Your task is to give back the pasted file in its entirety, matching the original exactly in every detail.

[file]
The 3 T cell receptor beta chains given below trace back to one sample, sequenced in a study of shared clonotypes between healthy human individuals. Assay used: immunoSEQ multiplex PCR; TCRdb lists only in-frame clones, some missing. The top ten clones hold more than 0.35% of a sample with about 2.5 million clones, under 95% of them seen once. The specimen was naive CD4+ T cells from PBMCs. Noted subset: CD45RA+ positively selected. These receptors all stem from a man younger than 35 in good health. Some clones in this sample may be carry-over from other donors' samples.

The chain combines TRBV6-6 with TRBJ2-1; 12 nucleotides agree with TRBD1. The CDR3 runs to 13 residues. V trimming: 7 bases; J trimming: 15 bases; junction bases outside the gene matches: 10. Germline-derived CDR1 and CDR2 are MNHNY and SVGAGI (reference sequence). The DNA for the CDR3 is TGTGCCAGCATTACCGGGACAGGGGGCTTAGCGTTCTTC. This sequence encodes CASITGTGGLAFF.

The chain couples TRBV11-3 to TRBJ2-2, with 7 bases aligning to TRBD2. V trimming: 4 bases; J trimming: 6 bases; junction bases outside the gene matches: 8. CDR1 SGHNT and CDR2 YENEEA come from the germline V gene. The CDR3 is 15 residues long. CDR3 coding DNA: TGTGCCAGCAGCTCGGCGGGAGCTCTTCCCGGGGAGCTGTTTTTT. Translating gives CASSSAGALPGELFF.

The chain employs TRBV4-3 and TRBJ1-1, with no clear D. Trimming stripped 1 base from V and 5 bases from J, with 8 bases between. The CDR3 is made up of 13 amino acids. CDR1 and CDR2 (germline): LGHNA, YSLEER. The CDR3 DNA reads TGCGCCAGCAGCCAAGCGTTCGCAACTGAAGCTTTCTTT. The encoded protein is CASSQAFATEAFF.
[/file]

The 3 T cell receptor beta chains given below trace back to one sample, sequenced in a study of shared clonotypes between healthy human individuals. Assay used: immunoSEQ multiplex PCR; TCRdb lists only in-frame clones, some missing. The top ten clones hold more than 0.35% of a sample with about 2.5 million clones, under 95% of them seen once. The specimen was naive CD4+ T cells from PBMCs. Noted subset: CD45RA+ positively selected. These receptors all stem from a man younger than 35 in good health. Some clones in this sample may be carry-over from other donors' samples.

The chain combines TRBV6-6 with TRBJ2-1; 12 nucleotides agree with TRBD1. The CDR3 runs to 13 residues. V trimming: 7 bases; J trimming: 15 bases; junction bases outside the gene matches: 10. Germline-derived CDR1 and CDR2 are MNHNY and SVGAGI (reference sequence). The DNA for the CDR3 is TGTGCCAGCATTACCGGGACAGGGGGCTTAGCGTTCTTC. This sequence encodes CASITGTGGLAFF.

The chain couples TRBV11-3 to TRBJ2-2, with 7 bases aligning to TRBD2. V trimming: 4 bases; J trimming: 6 bases; junction bases outside the gene matches: 8. CDR1 SGHNT and CDR2 YENEEA come from the germline V gene. The CDR3 is 15 residues long. CDR3 coding DNA: TGTGCCAGCAGCTCGGCGGGAGCTCTTCCCGGGGAGCTGTTTTTT. Translating gives CASSSAGALPGELFF.

The chain employs TRBV4-3 and TRBJ1-1, with no clear D. Trimming stripped 1 base from V and 5 bases from J, with 8 bases between. The CDR3 is made up of 13 amino acids. CDR1 and CDR2 (germline): LGHNA, YSLEER. The CDR3 DNA reads TGCGCCAGCAGCCAAGCGTTCGCAACTGAAGCTTTCTTT. The encoded protein is CASSQAFATEAFF.